Executive Social Business Ignites Employee Advocacy

Leadership by example in social business is mandatory. How many executives are connected to all of their employees on LinkedIn? How many follow their core leadership team on Twitter? Answer: “Few.” How many employees own a mobile phone and participate in some type of online or social communication? Answer: “Most.” How many employees are true brand advocates, experienced social bloggers and are trusted brand voices in online communities? Answer: “Few”.

So why not invest in yourself and your brand and bring your best social business asset fully forward to speak for your brand?

Organizations must activate their executives and work to make employees the central figure in their brand stories. Employees sharing value based content is a key way to build reputation and credibility with your customers.

“Employee-generated content is king because it is perceived to be the truth”.

Employee Advocacy Statistics:

  • 90% of consumers trust “people they know” when seeking purchasing advice (BCG/Altimeter Group).
  • 91% of B2B buyers are influenced by word-of-mouth when making their buying decision (USM).
  • 53% of B2B customers trust friends and colleagues when making purchase recommendations (BCG/Altimeter Group).
  • 61% of IT buyers report that colleague recommendations are the most important factor when making a purchase decision (B2B Magazine).
  • 45% of social strategists say that developing an employee advocacy program is a top priority (BCG/Altimeter Group).

“Your employees are your best and most trusted storytellers”.

Employee Advocacy Insights:

  1. Lead by example and your team will follow.
    Executives and managers should be creating and sharing blogs, white papers, case studies, statistics and other value-based content to set the example and fuel employee advocacy from within. Word of mouth advertising and social business success will be achieved with active leadership from the top.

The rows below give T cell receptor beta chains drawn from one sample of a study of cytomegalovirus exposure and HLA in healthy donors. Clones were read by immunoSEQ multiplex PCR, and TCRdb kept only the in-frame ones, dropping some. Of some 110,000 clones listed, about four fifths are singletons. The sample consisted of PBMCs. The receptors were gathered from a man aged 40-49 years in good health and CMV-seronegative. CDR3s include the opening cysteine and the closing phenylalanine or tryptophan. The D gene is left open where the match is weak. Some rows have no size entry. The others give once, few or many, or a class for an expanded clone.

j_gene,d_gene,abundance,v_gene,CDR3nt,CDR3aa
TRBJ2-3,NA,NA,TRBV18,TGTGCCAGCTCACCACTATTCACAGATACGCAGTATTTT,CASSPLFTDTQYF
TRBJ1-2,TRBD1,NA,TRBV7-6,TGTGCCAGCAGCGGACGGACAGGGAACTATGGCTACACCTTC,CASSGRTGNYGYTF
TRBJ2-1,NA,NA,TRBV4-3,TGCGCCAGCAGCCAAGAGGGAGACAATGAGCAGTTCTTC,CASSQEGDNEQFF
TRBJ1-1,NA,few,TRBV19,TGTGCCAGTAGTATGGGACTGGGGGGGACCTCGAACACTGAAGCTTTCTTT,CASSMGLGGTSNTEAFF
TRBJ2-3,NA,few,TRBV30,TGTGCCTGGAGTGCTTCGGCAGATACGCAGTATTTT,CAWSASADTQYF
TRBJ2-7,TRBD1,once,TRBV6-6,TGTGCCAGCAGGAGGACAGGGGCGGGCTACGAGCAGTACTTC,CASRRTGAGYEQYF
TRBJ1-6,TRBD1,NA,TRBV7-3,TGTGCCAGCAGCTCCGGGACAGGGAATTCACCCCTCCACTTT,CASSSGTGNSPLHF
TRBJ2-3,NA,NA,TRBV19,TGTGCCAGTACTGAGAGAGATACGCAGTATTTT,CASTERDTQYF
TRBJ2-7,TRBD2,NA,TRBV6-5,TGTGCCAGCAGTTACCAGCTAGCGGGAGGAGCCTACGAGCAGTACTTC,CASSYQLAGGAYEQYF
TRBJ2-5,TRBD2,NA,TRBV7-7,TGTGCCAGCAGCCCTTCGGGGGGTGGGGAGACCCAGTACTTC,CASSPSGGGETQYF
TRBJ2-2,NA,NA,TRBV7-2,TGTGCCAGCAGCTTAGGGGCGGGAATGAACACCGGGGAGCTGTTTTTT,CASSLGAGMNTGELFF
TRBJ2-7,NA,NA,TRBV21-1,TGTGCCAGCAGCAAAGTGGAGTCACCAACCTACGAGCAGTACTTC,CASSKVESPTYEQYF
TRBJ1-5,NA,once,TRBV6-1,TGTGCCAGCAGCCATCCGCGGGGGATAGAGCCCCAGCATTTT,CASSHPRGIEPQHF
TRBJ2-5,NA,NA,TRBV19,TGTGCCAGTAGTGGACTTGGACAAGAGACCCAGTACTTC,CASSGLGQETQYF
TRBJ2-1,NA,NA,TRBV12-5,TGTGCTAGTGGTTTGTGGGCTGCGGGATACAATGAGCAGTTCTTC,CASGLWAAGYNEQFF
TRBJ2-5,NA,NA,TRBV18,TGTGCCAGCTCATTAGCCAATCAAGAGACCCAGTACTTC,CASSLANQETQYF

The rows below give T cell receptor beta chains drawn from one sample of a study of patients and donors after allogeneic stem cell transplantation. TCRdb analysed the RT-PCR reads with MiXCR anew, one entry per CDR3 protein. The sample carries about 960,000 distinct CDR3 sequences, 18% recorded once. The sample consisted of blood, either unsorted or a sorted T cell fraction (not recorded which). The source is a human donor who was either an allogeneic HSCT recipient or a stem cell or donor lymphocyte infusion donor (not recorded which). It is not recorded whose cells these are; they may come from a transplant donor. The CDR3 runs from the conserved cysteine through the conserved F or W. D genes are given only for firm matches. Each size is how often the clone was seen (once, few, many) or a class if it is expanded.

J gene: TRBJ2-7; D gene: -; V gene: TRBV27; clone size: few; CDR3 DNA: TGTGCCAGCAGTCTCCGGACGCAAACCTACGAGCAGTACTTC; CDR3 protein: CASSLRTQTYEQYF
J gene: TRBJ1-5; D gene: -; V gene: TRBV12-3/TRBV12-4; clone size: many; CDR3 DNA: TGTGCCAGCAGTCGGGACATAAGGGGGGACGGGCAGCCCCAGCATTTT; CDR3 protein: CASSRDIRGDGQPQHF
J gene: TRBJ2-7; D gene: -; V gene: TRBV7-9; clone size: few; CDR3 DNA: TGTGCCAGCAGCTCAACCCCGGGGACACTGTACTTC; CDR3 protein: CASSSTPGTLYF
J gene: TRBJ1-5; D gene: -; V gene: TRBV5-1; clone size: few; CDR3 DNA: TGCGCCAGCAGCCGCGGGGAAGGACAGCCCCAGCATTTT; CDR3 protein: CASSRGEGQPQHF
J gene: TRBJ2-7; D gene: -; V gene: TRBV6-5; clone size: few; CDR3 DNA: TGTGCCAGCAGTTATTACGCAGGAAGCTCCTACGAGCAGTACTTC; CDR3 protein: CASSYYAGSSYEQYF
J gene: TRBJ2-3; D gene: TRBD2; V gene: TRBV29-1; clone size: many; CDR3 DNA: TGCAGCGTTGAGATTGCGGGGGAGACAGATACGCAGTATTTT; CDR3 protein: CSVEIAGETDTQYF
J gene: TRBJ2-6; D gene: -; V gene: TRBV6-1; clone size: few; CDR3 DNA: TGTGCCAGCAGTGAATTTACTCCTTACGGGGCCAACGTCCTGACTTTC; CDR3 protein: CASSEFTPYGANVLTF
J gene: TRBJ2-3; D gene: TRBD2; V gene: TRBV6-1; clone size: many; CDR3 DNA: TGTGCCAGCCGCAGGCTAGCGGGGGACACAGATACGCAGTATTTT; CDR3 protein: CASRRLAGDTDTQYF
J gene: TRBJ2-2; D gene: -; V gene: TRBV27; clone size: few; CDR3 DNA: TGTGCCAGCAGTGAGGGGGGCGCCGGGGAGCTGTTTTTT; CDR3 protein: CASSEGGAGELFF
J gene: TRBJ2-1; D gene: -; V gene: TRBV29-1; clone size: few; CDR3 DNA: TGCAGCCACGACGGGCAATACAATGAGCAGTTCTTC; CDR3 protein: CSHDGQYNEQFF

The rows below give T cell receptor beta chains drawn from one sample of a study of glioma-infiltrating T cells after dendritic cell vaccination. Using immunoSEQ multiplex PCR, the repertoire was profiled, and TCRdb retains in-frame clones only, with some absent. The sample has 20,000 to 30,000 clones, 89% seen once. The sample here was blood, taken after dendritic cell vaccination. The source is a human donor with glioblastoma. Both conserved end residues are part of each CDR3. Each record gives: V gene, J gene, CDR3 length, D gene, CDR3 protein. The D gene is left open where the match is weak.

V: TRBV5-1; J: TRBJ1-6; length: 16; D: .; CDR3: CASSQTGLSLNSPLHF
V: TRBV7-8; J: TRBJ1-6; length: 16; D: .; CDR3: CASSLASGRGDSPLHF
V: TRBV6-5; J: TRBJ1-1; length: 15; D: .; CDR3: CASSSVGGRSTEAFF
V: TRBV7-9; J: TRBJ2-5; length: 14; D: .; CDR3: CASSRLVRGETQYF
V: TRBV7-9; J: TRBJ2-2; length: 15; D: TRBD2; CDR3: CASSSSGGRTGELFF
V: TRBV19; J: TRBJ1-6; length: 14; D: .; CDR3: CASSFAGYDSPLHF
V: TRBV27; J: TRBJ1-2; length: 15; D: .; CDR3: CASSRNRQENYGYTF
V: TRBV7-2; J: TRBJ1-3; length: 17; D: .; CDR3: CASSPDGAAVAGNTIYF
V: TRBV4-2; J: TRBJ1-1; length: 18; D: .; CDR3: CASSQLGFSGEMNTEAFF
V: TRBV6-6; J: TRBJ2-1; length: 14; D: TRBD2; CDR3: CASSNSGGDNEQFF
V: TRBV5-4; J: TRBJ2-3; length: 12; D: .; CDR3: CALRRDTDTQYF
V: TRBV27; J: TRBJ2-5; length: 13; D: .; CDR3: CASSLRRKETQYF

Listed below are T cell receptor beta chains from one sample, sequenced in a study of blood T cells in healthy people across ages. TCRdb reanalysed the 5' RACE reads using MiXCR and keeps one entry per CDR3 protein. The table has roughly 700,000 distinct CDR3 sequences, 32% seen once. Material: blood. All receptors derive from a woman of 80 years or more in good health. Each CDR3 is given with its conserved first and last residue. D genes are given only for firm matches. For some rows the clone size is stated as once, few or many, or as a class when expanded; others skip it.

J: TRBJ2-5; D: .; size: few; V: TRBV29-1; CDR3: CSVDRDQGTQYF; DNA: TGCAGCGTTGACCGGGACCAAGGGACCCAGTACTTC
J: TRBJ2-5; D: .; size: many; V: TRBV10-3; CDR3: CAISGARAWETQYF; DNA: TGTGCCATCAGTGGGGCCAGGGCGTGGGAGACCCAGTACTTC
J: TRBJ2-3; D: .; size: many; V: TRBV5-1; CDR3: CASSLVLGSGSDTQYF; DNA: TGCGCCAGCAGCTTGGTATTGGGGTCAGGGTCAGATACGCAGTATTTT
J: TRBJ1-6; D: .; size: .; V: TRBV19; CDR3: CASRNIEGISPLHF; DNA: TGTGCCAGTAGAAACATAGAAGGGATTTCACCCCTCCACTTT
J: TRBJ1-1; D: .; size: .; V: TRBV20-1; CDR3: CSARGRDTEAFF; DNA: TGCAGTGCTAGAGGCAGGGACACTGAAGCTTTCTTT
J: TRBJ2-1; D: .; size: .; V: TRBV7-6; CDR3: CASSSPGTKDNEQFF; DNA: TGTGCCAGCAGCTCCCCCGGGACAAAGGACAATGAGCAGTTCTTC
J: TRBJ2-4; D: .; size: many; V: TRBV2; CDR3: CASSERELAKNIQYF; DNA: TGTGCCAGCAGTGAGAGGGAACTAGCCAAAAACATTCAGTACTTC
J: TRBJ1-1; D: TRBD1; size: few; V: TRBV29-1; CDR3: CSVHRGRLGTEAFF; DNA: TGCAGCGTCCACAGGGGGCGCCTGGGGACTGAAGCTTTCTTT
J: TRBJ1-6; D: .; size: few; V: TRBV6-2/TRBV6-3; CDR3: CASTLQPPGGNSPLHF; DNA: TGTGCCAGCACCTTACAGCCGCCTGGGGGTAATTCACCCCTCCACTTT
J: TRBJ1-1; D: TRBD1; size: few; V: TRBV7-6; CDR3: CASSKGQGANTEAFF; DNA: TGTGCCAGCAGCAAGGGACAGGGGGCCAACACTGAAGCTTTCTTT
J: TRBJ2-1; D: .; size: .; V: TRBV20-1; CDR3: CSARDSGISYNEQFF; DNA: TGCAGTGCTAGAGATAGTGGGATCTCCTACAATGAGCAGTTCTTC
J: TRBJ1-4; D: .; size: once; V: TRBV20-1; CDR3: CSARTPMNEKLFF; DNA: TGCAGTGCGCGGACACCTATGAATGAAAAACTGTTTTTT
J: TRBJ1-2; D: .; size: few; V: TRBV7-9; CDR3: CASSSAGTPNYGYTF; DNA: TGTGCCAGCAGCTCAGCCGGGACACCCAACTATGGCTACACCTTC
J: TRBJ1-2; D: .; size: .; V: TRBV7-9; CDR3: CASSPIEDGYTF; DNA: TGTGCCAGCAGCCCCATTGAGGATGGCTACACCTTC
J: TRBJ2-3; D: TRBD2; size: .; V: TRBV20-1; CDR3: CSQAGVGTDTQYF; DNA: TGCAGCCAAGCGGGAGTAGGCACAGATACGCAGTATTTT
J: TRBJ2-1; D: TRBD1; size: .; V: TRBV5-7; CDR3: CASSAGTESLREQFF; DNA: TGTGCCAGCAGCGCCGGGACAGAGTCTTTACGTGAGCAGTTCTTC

2. Integrate employees from all generations into your online marketing campaigns. Online content marketing campaigns are not just for younger customers. Older employees provide a significant, untapped resource, advocacy group and knowledge base to attract core customers.
  3. Empower your employees to tell the story in their authentic voice and manner. Content strategy should set the guidelines for the broader brand story and topics. Train your employees in the necessary skills and communication. Brand awareness and lead generation will follow.
  4. Involve your employees in the process of creating interactive content – it is effective, engaging and fun. Make your employees the leads in the story. Experiment with video now and work the kinks out of your product and editorial processes.


Socially Savvy provides a social business curriculum to teach social media skills and effective business communications for the connected economy. We train individuals and brands across corporate, education and government sectors.   

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